These are my shoes. There isn’t anything particularly remarkable about them, except that I find them extraordinarily comfortable.
When I was home in St. Louis for my brother’s funeral I spent a lot of time with my family. I made a decision, or maybe circumstances pressed me, to really enjoy the time with them. I tried to appreciate each minute I had with these people who had shaped, for good and ill, the person I am today. Some of these people I see once a year now, if that.
Growing up I always felt like I stuck out. Perhaps because I was often told so. With a mix of humor and love and exasperation some members of my family (not my parents, thank goodness) tried to keep me to the narrow way of thinking and living that they felt comfortable with. I come from a family of fairly anxious, conservative people. Some were not particularly comfortable with how I dressed, acted, thought, who I was friends with or what I wanted to do with my life. They weren’t cruel, but they did pressure me to be more like them. It was hard for me to understand as a child and a young person. Luckily I was just stubborn enough to not listen to them, to jut my chin out and say, “I’m awesome just the way I am.” Of course the problem was that that was what I told them, but inside I worried that they were right. I fretted about not fitting in and I felt like I was, on some level, rejecting my family.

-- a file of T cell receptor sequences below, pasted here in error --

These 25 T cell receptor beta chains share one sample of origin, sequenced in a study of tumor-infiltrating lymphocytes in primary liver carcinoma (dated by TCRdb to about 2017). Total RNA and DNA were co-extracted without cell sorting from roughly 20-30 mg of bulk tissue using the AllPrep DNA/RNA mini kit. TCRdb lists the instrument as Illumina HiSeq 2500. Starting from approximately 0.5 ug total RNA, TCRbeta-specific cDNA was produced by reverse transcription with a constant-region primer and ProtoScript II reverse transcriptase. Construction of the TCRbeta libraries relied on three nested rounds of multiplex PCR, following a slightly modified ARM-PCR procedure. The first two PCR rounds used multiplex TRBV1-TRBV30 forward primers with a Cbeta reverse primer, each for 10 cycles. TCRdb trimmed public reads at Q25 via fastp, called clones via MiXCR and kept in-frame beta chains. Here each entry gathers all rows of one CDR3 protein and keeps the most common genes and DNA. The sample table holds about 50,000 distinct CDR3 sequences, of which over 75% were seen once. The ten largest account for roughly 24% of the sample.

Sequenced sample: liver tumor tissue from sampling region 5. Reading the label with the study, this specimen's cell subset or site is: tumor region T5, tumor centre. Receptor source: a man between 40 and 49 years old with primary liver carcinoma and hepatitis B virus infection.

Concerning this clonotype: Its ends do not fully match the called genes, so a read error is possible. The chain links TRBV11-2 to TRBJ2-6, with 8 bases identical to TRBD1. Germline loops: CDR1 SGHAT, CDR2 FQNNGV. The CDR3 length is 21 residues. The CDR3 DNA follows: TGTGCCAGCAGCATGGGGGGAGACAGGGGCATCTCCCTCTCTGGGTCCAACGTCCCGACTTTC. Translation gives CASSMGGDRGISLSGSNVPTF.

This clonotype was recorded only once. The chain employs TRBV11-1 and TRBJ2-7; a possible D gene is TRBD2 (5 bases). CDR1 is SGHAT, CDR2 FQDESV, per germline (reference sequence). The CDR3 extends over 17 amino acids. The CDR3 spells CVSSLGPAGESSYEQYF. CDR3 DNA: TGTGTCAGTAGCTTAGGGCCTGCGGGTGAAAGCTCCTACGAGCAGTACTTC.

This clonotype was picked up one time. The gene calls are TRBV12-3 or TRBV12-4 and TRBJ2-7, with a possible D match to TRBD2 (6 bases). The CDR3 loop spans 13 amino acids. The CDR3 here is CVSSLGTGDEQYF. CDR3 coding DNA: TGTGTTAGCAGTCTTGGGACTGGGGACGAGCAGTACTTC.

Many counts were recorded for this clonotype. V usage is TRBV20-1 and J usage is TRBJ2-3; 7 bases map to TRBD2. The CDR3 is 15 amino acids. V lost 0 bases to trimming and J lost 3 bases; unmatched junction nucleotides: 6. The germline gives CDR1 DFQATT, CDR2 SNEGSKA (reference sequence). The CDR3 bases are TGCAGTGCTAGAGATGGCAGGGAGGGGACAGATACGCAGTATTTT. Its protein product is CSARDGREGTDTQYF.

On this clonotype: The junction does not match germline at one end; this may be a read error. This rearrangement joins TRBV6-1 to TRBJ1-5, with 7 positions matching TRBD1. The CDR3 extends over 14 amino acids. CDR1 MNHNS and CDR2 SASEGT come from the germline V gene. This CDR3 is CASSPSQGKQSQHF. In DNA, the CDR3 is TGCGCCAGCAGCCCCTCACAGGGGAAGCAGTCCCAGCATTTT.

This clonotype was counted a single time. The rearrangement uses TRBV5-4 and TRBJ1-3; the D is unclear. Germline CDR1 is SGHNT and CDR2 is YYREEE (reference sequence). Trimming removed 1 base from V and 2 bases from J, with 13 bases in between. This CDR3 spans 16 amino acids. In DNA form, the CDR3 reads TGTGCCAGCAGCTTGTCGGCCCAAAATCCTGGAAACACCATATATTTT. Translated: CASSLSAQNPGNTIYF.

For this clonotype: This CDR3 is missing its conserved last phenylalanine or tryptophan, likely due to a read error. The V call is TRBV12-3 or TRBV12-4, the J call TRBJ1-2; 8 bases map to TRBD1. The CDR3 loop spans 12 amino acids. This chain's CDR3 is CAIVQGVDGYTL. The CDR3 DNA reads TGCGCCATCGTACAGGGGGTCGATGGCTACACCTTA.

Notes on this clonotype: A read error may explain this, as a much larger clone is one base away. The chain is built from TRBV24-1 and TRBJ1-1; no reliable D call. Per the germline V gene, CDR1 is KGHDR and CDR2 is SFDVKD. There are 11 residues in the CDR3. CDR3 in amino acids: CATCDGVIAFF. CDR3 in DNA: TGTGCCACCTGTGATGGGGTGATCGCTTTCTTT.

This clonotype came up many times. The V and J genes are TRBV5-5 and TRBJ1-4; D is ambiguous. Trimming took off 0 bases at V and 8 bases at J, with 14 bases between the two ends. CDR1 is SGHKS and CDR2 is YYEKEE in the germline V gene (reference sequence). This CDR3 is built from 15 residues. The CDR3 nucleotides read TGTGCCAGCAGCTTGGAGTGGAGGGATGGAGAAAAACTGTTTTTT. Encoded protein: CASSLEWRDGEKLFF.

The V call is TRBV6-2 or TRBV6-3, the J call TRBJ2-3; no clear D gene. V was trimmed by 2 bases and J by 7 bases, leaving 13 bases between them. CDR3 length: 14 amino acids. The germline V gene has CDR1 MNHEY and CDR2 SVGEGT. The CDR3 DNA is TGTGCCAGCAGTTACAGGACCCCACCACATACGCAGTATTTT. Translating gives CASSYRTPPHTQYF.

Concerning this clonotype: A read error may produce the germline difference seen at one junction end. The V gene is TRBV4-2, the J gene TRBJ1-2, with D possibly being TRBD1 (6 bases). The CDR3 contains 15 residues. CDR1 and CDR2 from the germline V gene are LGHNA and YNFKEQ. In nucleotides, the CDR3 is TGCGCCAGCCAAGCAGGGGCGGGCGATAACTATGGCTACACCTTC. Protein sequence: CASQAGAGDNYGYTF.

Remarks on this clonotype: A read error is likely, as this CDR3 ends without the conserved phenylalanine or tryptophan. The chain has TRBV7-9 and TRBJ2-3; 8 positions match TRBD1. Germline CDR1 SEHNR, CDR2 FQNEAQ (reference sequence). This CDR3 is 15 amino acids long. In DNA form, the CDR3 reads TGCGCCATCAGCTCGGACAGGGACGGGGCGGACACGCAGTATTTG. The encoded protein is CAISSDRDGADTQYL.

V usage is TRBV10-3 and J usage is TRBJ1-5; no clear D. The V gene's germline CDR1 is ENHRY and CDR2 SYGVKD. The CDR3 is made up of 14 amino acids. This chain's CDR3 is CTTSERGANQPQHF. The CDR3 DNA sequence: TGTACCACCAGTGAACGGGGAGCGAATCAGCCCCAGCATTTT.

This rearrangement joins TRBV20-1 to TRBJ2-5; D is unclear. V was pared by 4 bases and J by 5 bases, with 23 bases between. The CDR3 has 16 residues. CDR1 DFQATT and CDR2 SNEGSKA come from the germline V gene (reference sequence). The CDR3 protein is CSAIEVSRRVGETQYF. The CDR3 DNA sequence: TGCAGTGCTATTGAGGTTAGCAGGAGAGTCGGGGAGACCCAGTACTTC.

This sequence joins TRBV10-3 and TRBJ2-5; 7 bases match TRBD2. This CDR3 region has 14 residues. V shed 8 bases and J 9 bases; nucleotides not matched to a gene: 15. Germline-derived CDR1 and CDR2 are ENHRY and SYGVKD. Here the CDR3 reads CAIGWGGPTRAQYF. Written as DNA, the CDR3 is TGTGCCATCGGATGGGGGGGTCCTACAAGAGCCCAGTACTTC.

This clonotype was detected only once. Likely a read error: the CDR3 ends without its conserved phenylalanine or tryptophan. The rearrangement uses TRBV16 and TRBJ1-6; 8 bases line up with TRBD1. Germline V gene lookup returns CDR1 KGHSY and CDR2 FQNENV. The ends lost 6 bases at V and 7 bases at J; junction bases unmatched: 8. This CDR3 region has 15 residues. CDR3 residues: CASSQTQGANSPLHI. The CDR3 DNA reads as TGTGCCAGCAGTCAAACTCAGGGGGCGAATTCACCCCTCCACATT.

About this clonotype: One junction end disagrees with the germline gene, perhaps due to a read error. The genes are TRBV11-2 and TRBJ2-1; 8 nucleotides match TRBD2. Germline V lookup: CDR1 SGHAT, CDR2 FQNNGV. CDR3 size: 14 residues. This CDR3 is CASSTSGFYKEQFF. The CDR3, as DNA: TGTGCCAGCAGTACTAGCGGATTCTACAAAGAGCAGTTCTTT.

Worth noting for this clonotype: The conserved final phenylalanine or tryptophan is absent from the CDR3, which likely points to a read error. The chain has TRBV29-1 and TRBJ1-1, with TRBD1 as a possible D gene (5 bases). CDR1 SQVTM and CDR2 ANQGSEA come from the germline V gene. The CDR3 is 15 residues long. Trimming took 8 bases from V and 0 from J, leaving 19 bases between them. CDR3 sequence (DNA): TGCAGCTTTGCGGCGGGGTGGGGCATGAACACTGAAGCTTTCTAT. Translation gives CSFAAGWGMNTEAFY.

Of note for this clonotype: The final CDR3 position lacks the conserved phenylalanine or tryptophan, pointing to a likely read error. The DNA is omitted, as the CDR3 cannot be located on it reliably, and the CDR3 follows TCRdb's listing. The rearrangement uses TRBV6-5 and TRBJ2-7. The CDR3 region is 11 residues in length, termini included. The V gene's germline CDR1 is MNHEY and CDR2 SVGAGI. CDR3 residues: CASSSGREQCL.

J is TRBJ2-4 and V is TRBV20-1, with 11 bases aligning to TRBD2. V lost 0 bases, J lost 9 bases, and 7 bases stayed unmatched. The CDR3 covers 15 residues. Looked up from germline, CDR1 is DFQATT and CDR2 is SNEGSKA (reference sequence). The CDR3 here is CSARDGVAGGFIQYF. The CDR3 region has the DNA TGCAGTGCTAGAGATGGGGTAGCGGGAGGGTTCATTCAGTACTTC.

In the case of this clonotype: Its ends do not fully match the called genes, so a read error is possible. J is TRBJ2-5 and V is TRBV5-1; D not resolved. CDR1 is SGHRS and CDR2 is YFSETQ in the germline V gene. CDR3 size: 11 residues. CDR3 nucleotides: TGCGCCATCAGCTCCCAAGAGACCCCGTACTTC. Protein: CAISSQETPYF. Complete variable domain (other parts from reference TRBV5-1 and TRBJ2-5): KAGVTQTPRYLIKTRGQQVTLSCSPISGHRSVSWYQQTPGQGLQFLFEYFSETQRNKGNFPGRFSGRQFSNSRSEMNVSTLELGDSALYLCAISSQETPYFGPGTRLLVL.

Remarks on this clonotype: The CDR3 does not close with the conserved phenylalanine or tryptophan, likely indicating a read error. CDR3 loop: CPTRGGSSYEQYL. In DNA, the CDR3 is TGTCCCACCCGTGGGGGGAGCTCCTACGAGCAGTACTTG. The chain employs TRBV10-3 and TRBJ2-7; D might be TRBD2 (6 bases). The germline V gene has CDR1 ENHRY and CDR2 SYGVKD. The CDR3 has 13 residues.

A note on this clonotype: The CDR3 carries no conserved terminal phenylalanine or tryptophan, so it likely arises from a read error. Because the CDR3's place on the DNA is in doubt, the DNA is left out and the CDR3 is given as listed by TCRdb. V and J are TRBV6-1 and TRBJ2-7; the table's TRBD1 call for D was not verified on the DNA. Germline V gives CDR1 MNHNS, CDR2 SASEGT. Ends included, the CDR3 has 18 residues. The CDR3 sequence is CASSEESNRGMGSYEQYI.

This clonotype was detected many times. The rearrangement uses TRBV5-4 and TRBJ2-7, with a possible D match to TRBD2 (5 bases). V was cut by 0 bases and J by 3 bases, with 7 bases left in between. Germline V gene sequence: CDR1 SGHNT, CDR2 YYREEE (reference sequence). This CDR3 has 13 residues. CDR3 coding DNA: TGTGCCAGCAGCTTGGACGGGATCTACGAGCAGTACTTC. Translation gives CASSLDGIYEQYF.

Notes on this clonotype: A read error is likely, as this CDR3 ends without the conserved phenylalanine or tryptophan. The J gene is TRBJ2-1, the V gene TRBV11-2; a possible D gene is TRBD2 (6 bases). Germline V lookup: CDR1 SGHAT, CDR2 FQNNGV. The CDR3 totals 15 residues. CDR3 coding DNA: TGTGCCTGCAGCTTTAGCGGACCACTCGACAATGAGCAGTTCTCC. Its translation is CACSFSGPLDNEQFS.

Well, when I was home my step-sister made quite a to-do about my shoes and how weird they were and how they looked like slippers and what was wrong with me and how ridiculous these “young people” were with their weird shoes, etc. etc. (Keep in mind that she is younger than me by 4 years and went on this tirade while wearing a stained beer logo tshirt)
It was very familiar. Something her mom might have said to me when I was younger. And I was very aware of the reactions I might have had 30 or even 10 years ago, but … nothing. I just didn’t care what she thought about it. I laughed and said they were comfortable and I thought they were cute, but I didn’t really engage and it wasn’t to cover up being upset. I just … wasn’t. My only feeling was just a touch of sadness that she is trapped by some rigid and not particularly helpful rules for living.
It was a big moment for me: realizing I can love my family, recognize what makes them good, but not feel any need to conform to their ideas. I have always known this logically, but, at least at the moment, I also can live it.